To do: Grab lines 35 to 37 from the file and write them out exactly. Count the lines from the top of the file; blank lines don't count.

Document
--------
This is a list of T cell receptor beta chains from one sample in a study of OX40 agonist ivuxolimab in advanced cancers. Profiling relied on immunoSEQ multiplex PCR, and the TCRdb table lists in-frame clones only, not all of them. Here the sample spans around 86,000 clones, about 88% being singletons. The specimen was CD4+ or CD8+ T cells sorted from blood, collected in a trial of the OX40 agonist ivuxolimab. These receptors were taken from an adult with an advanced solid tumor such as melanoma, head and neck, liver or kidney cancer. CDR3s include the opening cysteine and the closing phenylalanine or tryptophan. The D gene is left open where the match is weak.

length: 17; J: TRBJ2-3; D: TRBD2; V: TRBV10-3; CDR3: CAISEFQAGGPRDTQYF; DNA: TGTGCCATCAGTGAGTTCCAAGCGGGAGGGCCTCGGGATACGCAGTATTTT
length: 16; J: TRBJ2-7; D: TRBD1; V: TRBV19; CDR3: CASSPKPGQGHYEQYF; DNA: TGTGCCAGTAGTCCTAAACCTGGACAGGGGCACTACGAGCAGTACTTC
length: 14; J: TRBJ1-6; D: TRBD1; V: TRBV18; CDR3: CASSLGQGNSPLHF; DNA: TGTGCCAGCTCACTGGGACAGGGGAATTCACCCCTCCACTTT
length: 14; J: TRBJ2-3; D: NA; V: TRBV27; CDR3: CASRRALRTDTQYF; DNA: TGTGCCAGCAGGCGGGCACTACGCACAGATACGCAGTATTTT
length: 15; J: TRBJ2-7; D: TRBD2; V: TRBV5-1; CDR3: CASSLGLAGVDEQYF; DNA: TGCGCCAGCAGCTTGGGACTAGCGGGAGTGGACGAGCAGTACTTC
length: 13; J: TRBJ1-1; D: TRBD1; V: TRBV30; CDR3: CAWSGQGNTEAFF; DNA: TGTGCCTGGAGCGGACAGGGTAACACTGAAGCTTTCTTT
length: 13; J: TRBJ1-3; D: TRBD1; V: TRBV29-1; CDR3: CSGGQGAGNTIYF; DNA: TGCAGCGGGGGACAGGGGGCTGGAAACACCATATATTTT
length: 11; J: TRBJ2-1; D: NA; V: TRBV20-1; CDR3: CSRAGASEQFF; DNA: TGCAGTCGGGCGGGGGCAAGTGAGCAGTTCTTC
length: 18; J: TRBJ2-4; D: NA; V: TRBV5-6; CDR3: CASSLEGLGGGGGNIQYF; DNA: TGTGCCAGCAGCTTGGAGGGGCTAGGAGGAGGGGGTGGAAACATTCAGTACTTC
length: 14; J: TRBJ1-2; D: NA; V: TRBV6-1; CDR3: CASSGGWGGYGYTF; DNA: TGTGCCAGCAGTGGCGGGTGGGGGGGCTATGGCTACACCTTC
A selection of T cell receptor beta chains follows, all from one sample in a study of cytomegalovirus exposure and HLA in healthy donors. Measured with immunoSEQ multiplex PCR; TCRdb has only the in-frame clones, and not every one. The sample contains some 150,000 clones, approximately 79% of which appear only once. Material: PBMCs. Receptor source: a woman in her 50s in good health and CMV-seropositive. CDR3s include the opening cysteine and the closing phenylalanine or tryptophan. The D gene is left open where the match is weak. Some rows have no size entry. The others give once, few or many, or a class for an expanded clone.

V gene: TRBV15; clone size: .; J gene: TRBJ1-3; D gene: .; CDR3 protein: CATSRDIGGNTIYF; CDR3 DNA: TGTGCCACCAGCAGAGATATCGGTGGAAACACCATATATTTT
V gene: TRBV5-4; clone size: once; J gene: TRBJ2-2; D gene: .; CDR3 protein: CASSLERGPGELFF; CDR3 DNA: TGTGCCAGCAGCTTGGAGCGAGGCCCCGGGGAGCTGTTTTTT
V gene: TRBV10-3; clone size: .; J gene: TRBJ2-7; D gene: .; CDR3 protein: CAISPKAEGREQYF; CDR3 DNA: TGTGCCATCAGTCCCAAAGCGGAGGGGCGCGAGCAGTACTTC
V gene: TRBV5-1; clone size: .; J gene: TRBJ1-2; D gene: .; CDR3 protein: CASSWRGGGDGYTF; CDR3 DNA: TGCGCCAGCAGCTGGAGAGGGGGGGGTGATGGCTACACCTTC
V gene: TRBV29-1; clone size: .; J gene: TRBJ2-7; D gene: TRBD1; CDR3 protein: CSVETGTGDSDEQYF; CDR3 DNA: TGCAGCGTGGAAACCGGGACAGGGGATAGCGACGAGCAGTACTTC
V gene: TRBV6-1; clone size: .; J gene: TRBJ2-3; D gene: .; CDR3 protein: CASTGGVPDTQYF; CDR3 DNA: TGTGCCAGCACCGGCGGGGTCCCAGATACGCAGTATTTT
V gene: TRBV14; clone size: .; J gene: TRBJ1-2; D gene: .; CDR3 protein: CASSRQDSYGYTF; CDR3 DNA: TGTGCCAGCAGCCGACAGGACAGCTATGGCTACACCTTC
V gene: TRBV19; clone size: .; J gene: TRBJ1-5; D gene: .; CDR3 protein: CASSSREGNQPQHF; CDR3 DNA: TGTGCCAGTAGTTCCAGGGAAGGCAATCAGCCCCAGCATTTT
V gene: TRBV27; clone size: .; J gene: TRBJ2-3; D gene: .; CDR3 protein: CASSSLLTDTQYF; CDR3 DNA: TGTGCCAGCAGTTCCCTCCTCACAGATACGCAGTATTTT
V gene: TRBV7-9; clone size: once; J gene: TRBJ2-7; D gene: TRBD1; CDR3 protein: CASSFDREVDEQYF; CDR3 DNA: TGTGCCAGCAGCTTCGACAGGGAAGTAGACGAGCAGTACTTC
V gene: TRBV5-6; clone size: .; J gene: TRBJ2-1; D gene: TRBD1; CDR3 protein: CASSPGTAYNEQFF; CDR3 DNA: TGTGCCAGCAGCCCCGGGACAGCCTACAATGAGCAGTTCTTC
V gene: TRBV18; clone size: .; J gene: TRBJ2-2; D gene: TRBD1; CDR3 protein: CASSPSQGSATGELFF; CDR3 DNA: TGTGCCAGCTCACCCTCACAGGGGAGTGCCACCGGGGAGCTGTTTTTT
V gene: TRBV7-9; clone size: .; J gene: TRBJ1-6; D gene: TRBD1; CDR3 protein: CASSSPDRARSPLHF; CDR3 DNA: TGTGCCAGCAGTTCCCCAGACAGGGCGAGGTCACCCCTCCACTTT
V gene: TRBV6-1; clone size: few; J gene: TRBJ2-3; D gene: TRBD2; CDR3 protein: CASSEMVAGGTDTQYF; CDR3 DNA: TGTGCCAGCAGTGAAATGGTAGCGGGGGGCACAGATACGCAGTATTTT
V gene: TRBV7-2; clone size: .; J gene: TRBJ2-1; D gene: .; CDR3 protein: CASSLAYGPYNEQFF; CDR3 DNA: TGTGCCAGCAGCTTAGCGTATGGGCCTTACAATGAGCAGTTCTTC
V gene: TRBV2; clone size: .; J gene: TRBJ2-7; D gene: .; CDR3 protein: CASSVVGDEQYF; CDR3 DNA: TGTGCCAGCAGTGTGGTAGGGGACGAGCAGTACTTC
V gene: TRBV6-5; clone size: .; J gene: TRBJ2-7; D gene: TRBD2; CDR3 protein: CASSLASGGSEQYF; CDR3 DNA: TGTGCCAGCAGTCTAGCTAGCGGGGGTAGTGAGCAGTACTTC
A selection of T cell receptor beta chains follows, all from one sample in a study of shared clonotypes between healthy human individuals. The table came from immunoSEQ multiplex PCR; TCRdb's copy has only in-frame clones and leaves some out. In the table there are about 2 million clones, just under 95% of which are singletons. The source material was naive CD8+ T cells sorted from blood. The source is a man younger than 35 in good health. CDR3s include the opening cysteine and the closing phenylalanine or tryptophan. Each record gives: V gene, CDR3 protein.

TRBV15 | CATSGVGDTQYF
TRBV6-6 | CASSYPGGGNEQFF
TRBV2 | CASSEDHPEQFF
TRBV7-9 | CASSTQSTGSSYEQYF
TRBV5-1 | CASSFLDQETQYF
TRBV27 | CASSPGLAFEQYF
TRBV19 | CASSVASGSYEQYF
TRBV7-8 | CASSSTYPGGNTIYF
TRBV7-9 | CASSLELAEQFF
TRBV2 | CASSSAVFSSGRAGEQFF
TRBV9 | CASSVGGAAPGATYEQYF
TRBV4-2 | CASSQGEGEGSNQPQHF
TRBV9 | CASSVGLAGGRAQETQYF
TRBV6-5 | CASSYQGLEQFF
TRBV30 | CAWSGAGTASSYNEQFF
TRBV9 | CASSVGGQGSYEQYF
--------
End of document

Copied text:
TRBV5-1 | CASSFLDQETQYF
TRBV27 | CASSPGLAFEQYF
TRBV19 | CASSVASGSYEQYF